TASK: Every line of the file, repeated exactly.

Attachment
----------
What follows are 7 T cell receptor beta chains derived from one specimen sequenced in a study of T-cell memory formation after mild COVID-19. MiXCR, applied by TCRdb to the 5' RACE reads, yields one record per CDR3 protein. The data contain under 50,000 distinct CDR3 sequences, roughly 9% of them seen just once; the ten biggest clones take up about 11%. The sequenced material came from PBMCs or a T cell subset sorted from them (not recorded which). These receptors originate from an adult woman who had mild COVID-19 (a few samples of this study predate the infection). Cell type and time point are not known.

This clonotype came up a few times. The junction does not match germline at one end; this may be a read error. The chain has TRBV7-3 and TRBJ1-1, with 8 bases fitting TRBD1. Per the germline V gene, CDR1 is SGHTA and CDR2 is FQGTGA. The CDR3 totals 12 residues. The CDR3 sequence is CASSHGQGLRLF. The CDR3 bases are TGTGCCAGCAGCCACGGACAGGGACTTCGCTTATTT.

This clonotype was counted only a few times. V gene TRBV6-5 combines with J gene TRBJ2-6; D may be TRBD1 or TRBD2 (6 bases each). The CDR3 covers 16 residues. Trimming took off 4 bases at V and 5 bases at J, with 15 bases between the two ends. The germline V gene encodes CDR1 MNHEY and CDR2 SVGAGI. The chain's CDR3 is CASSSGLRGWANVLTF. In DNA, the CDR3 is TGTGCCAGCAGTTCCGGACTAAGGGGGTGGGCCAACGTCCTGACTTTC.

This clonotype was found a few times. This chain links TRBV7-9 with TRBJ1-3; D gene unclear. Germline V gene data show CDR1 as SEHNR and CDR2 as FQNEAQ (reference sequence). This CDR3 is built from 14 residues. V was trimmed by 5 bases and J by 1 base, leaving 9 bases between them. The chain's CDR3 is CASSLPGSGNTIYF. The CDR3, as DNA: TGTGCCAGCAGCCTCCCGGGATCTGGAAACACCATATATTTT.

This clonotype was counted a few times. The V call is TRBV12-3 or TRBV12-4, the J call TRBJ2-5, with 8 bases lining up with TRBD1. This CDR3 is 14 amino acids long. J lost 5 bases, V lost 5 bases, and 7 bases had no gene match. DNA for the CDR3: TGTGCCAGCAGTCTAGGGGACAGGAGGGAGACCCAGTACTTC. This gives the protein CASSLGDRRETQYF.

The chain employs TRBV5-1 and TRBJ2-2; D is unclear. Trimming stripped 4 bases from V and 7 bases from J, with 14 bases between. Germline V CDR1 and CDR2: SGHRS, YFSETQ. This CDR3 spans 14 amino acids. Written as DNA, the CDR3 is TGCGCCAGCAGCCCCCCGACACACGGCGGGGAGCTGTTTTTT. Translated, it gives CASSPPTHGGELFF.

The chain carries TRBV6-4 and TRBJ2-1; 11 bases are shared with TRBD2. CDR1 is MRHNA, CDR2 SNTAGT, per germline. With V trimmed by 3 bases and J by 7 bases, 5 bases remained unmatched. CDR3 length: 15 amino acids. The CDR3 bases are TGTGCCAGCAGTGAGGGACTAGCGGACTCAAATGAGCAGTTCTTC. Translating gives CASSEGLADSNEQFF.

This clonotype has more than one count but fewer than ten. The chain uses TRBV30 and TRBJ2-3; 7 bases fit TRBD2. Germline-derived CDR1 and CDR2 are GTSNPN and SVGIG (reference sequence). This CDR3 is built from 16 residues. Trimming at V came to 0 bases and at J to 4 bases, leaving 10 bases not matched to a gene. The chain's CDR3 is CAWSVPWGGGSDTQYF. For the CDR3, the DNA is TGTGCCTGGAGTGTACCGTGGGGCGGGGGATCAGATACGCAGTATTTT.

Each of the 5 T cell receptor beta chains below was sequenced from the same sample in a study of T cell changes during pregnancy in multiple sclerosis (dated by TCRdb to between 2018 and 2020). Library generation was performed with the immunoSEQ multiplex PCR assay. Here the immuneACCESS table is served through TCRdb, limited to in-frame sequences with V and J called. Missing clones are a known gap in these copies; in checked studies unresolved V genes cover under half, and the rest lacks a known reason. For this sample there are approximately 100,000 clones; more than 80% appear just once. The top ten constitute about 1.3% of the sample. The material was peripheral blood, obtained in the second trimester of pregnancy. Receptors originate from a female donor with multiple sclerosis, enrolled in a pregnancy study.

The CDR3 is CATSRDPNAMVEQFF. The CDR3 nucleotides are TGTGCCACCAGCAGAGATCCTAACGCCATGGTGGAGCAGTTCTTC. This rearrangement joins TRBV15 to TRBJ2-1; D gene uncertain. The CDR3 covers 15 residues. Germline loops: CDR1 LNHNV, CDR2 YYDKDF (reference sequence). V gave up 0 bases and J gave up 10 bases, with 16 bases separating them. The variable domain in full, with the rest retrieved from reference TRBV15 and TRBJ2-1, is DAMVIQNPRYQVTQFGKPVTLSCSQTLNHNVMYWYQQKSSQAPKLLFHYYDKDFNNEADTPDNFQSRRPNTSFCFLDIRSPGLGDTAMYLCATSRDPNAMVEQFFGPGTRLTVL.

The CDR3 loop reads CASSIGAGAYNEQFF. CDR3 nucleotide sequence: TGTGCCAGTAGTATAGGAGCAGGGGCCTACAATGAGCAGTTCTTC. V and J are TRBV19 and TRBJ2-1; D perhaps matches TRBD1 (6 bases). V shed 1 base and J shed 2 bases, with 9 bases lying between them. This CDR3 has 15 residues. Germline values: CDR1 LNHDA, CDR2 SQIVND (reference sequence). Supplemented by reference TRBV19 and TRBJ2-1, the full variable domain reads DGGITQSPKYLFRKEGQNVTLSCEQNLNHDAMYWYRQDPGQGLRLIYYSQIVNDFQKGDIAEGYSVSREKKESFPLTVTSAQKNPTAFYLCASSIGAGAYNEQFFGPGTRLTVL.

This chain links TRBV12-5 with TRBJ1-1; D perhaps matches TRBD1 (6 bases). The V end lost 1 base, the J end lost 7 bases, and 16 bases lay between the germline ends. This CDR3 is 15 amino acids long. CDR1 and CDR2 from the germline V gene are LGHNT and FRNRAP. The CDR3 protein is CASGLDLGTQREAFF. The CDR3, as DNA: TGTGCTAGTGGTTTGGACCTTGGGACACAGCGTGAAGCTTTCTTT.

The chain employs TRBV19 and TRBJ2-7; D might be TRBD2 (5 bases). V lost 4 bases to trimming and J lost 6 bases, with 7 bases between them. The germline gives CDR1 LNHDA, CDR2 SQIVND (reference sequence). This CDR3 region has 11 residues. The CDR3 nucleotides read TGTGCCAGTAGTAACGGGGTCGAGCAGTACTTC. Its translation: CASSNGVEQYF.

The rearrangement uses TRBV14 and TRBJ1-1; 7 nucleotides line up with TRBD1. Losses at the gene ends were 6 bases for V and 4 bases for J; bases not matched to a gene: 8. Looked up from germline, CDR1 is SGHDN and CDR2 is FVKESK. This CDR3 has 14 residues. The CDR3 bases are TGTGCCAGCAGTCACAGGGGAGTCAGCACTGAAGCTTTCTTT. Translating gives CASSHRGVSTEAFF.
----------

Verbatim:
What follows are 7 T cell receptor beta chains derived from one specimen sequenced in a study of T-cell memory formation after mild COVID-19. MiXCR, applied by TCRdb to the 5' RACE reads, yields one record per CDR3 protein. The data contain under 50,000 distinct CDR3 sequences, roughly 9% of them seen just once; the ten biggest clones take up about 11%. The sequenced material came from PBMCs or a T cell subset sorted from them (not recorded which). These receptors originate from an adult woman who had mild COVID-19 (a few samples of this study predate the infection). Cell type and time point are not known.

This clonotype came up a few times. The junction does not match germline at one end; this may be a read error. The chain has TRBV7-3 and TRBJ1-1, with 8 bases fitting TRBD1. Per the germline V gene, CDR1 is SGHTA and CDR2 is FQGTGA. The CDR3 totals 12 residues. The CDR3 sequence is CASSHGQGLRLF. The CDR3 bases are TGTGCCAGCAGCCACGGACAGGGACTTCGCTTATTT.

This clonotype was counted only a few times. V gene TRBV6-5 combines with J gene TRBJ2-6; D may be TRBD1 or TRBD2 (6 bases each). The CDR3 covers 16 residues. Trimming took off 4 bases at V and 5 bases at J, with 15 bases between the two ends. The germline V gene encodes CDR1 MNHEY and CDR2 SVGAGI. The chain's CDR3 is CASSSGLRGWANVLTF. In DNA, the CDR3 is TGTGCCAGCAGTTCCGGACTAAGGGGGTGGGCCAACGTCCTGACTTTC.

This clonotype was found a few times. This chain links TRBV7-9 with TRBJ1-3; D gene unclear. Germline V gene data show CDR1 as SEHNR and CDR2 as FQNEAQ (reference sequence). This CDR3 is built from 14 residues. V was trimmed by 5 bases and J by 1 base, leaving 9 bases between them. The chain's CDR3 is CASSLPGSGNTIYF. The CDR3, as DNA: TGTGCCAGCAGCCTCCCGGGATCTGGAAACACCATATATTTT.

This clonotype was counted a few times. The V call is TRBV12-3 or TRBV12-4, the J call TRBJ2-5, with 8 bases lining up with TRBD1. This CDR3 is 14 amino acids long. J lost 5 bases, V lost 5 bases, and 7 bases had no gene match. DNA for the CDR3: TGTGCCAGCAGTCTAGGGGACAGGAGGGAGACCCAGTACTTC. This gives the protein CASSLGDRRETQYF.

The chain employs TRBV5-1 and TRBJ2-2; D is unclear. Trimming stripped 4 bases from V and 7 bases from J, with 14 bases between. Germline V CDR1 and CDR2: SGHRS, YFSETQ. This CDR3 spans 14 amino acids. Written as DNA, the CDR3 is TGCGCCAGCAGCCCCCCGACACACGGCGGGGAGCTGTTTTTT. Translated, it gives CASSPPTHGGELFF.

The chain carries TRBV6-4 and TRBJ2-1; 11 bases are shared with TRBD2. CDR1 is MRHNA, CDR2 SNTAGT, per germline. With V trimmed by 3 bases and J by 7 bases, 5 bases remained unmatched. CDR3 length: 15 amino acids. The CDR3 bases are TGTGCCAGCAGTGAGGGACTAGCGGACTCAAATGAGCAGTTCTTC. Translating gives CASSEGLADSNEQFF.

This clonotype has more than one count but fewer than ten. The chain uses TRBV30 and TRBJ2-3; 7 bases fit TRBD2. Germline-derived CDR1 and CDR2 are GTSNPN and SVGIG (reference sequence). This CDR3 is built from 16 residues. Trimming at V came to 0 bases and at J to 4 bases, leaving 10 bases not matched to a gene. The chain's CDR3 is CAWSVPWGGGSDTQYF. For the CDR3, the DNA is TGTGCCTGGAGTGTACCGTGGGGCGGGGGATCAGATACGCAGTATTTT.

Each of the 5 T cell receptor beta chains below was sequenced from the same sample in a study of T cell changes during pregnancy in multiple sclerosis (dated by TCRdb to between 2018 and 2020). Library generation was performed with the immunoSEQ multiplex PCR assay. Here the immuneACCESS table is served through TCRdb, limited to in-frame sequences with V and J called. Missing clones are a known gap in these copies; in checked studies unresolved V genes cover under half, and the rest lacks a known reason. For this sample there are approximately 100,000 clones; more than 80% appear just once. The top ten constitute about 1.3% of the sample. The material was peripheral blood, obtained in the second trimester of pregnancy. Receptors originate from a female donor with multiple sclerosis, enrolled in a pregnancy study.

The CDR3 is CATSRDPNAMVEQFF. The CDR3 nucleotides are TGTGCCACCAGCAGAGATCCTAACGCCATGGTGGAGCAGTTCTTC. This rearrangement joins TRBV15 to TRBJ2-1; D gene uncertain. The CDR3 covers 15 residues. Germline loops: CDR1 LNHNV, CDR2 YYDKDF (reference sequence). V gave up 0 bases and J gave up 10 bases, with 16 bases separating them. The variable domain in full, with the rest retrieved from reference TRBV15 and TRBJ2-1, is DAMVIQNPRYQVTQFGKPVTLSCSQTLNHNVMYWYQQKSSQAPKLLFHYYDKDFNNEADTPDNFQSRRPNTSFCFLDIRSPGLGDTAMYLCATSRDPNAMVEQFFGPGTRLTVL.

The CDR3 loop reads CASSIGAGAYNEQFF. CDR3 nucleotide sequence: TGTGCCAGTAGTATAGGAGCAGGGGCCTACAATGAGCAGTTCTTC. V and J are TRBV19 and TRBJ2-1; D perhaps matches TRBD1 (6 bases). V shed 1 base and J shed 2 bases, with 9 bases lying between them. This CDR3 has 15 residues. Germline values: CDR1 LNHDA, CDR2 SQIVND (reference sequence). Supplemented by reference TRBV19 and TRBJ2-1, the full variable domain reads DGGITQSPKYLFRKEGQNVTLSCEQNLNHDAMYWYRQDPGQGLRLIYYSQIVNDFQKGDIAEGYSVSREKKESFPLTVTSAQKNPTAFYLCASSIGAGAYNEQFFGPGTRLTVL.

This chain links TRBV12-5 with TRBJ1-1; D perhaps matches TRBD1 (6 bases). The V end lost 1 base, the J end lost 7 bases, and 16 bases lay between the germline ends. This CDR3 is 15 amino acids long. CDR1 and CDR2 from the germline V gene are LGHNT and FRNRAP. The CDR3 protein is CASGLDLGTQREAFF. The CDR3, as DNA: TGTGCTAGTGGTTTGGACCTTGGGACACAGCGTGAAGCTTTCTTT.

The chain employs TRBV19 and TRBJ2-7; D might be TRBD2 (5 bases). V lost 4 bases to trimming and J lost 6 bases, with 7 bases between them. The germline gives CDR1 LNHDA, CDR2 SQIVND (reference sequence). This CDR3 region has 11 residues. The CDR3 nucleotides read TGTGCCAGTAGTAACGGGGTCGAGCAGTACTTC. Its translation: CASSNGVEQYF.

The rearrangement uses TRBV14 and TRBJ1-1; 7 nucleotides line up with TRBD1. Losses at the gene ends were 6 bases for V and 4 bases for J; bases not matched to a gene: 8. Looked up from germline, CDR1 is SGHDN and CDR2 is FVKESK. This CDR3 has 14 residues. The CDR3 bases are TGTGCCAGCAGTCACAGGGGAGTCAGCACTGAAGCTTTCTTT. Translating gives CASSHRGVSTEAFF.